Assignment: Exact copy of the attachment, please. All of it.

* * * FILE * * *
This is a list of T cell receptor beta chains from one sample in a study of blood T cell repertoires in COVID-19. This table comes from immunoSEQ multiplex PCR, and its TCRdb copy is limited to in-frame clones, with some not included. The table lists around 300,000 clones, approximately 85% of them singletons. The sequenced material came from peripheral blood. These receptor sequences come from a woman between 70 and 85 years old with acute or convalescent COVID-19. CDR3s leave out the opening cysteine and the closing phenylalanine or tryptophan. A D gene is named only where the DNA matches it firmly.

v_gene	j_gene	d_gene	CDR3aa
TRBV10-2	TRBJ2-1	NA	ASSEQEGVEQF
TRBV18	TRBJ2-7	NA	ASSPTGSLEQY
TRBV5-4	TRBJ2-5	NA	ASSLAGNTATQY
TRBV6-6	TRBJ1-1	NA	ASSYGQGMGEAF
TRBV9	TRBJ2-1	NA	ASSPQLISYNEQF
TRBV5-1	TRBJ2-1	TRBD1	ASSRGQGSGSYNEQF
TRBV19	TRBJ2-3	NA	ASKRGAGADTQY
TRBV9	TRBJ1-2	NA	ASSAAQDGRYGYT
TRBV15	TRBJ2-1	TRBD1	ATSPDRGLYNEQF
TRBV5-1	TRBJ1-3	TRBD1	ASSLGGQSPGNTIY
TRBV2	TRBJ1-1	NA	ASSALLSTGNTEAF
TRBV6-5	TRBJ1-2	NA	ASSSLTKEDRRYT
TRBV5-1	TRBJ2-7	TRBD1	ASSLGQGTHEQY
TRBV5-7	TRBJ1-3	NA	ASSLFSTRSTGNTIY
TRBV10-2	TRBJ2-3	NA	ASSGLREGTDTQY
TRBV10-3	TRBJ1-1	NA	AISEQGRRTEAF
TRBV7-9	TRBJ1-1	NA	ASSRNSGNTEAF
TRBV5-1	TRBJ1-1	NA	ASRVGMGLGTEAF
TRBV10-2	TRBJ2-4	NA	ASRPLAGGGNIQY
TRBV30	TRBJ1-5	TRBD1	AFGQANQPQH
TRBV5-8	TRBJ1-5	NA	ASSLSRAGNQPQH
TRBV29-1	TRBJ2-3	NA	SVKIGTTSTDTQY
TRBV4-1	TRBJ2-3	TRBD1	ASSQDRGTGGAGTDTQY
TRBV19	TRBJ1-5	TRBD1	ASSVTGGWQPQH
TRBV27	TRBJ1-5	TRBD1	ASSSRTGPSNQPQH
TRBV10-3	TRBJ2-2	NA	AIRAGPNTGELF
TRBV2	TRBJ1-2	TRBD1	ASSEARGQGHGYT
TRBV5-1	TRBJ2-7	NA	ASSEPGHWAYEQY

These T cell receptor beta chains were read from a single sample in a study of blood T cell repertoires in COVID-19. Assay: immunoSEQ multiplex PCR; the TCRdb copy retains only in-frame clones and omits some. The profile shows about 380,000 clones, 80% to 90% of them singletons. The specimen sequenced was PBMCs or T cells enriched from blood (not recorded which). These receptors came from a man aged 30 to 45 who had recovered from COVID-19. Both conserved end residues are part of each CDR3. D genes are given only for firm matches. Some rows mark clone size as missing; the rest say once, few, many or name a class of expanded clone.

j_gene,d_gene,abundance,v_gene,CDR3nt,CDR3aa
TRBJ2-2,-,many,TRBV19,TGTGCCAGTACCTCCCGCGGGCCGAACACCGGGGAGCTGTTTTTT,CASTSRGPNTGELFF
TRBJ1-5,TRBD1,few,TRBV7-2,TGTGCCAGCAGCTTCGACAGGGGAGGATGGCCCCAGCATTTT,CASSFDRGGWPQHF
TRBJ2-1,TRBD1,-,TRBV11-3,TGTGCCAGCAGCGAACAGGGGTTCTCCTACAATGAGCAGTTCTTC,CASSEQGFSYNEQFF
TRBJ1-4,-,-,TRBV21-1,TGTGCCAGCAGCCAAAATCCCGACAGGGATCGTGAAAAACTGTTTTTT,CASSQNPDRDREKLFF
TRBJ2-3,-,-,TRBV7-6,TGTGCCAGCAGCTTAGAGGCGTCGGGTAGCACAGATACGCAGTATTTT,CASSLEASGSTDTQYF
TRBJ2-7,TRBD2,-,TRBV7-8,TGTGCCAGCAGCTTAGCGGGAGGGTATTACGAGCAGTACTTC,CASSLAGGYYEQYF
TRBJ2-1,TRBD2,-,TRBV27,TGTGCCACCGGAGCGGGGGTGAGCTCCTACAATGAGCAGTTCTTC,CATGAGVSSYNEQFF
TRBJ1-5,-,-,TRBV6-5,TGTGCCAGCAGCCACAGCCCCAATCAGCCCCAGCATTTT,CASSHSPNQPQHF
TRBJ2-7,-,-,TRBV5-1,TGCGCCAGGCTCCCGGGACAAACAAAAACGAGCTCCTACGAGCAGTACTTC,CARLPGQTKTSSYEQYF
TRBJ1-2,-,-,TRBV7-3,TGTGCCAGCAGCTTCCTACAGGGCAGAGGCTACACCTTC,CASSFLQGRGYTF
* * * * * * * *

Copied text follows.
This is a list of T cell receptor beta chains from one sample in a study of blood T cell repertoires in COVID-19. This table comes from immunoSEQ multiplex PCR, and its TCRdb copy is limited to in-frame clones, with some not included. The table lists around 300,000 clones, approximately 85% of them singletons. The sequenced material came from peripheral blood. These receptor sequences come from a woman between 70 and 85 years old with acute or convalescent COVID-19. CDR3s leave out the opening cysteine and the closing phenylalanine or tryptophan. A D gene is named only where the DNA matches it firmly.

v_gene	j_gene	d_gene	CDR3aa
TRBV10-2	TRBJ2-1	NA	ASSEQEGVEQF
TRBV18	TRBJ2-7	NA	ASSPTGSLEQY
TRBV5-4	TRBJ2-5	NA	ASSLAGNTATQY
TRBV6-6	TRBJ1-1	NA	ASSYGQGMGEAF
TRBV9	TRBJ2-1	NA	ASSPQLISYNEQF
TRBV5-1	TRBJ2-1	TRBD1	ASSRGQGSGSYNEQF
TRBV19	TRBJ2-3	NA	ASKRGAGADTQY
TRBV9	TRBJ1-2	NA	ASSAAQDGRYGYT
TRBV15	TRBJ2-1	TRBD1	ATSPDRGLYNEQF
TRBV5-1	TRBJ1-3	TRBD1	ASSLGGQSPGNTIY
TRBV2	TRBJ1-1	NA	ASSALLSTGNTEAF
TRBV6-5	TRBJ1-2	NA	ASSSLTKEDRRYT
TRBV5-1	TRBJ2-7	TRBD1	ASSLGQGTHEQY
TRBV5-7	TRBJ1-3	NA	ASSLFSTRSTGNTIY
TRBV10-2	TRBJ2-3	NA	ASSGLREGTDTQY
TRBV10-3	TRBJ1-1	NA	AISEQGRRTEAF
TRBV7-9	TRBJ1-1	NA	ASSRNSGNTEAF
TRBV5-1	TRBJ1-1	NA	ASRVGMGLGTEAF
TRBV10-2	TRBJ2-4	NA	ASRPLAGGGNIQY
TRBV30	TRBJ1-5	TRBD1	AFGQANQPQH
TRBV5-8	TRBJ1-5	NA	ASSLSRAGNQPQH
TRBV29-1	TRBJ2-3	NA	SVKIGTTSTDTQY
TRBV4-1	TRBJ2-3	TRBD1	ASSQDRGTGGAGTDTQY
TRBV19	TRBJ1-5	TRBD1	ASSVTGGWQPQH
TRBV27	TRBJ1-5	TRBD1	ASSSRTGPSNQPQH
TRBV10-3	TRBJ2-2	NA	AIRAGPNTGELF
TRBV2	TRBJ1-2	TRBD1	ASSEARGQGHGYT
TRBV5-1	TRBJ2-7	NA	ASSEPGHWAYEQY

These T cell receptor beta chains were read from a single sample in a study of blood T cell repertoires in COVID-19. Assay: immunoSEQ multiplex PCR; the TCRdb copy retains only in-frame clones and omits some. The profile shows about 380,000 clones, 80% to 90% of them singletons. The specimen sequenced was PBMCs or T cells enriched from blood (not recorded which). These receptors came from a man aged 30 to 45 who had recovered from COVID-19. Both conserved end residues are part of each CDR3. D genes are given only for firm matches. Some rows mark clone size as missing; the rest say once, few, many or name a class of expanded clone.

j_gene,d_gene,abundance,v_gene,CDR3nt,CDR3aa
TRBJ2-2,-,many,TRBV19,TGTGCCAGTACCTCCCGCGGGCCGAACACCGGGGAGCTGTTTTTT,CASTSRGPNTGELFF
TRBJ1-5,TRBD1,few,TRBV7-2,TGTGCCAGCAGCTTCGACAGGGGAGGATGGCCCCAGCATTTT,CASSFDRGGWPQHF
TRBJ2-1,TRBD1,-,TRBV11-3,TGTGCCAGCAGCGAACAGGGGTTCTCCTACAATGAGCAGTTCTTC,CASSEQGFSYNEQFF
TRBJ1-4,-,-,TRBV21-1,TGTGCCAGCAGCCAAAATCCCGACAGGGATCGTGAAAAACTGTTTTTT,CASSQNPDRDREKLFF
TRBJ2-3,-,-,TRBV7-6,TGTGCCAGCAGCTTAGAGGCGTCGGGTAGCACAGATACGCAGTATTTT,CASSLEASGSTDTQYF
TRBJ2-7,TRBD2,-,TRBV7-8,TGTGCCAGCAGCTTAGCGGGAGGGTATTACGAGCAGTACTTC,CASSLAGGYYEQYF
TRBJ2-1,TRBD2,-,TRBV27,TGTGCCACCGGAGCGGGGGTGAGCTCCTACAATGAGCAGTTCTTC,CATGAGVSSYNEQFF
TRBJ1-5,-,-,TRBV6-5,TGTGCCAGCAGCCACAGCCCCAATCAGCCCCAGCATTTT,CASSHSPNQPQHF
TRBJ2-7,-,-,TRBV5-1,TGCGCCAGGCTCCCGGGACAAACAAAAACGAGCTCCTACGAGCAGTACTTC,CARLPGQTKTSSYEQYF
TRBJ1-2,-,-,TRBV7-3,TGTGCCAGCAGCTTCCTACAGGGCAGAGGCTACACCTTC,CASSFLQGRGYTF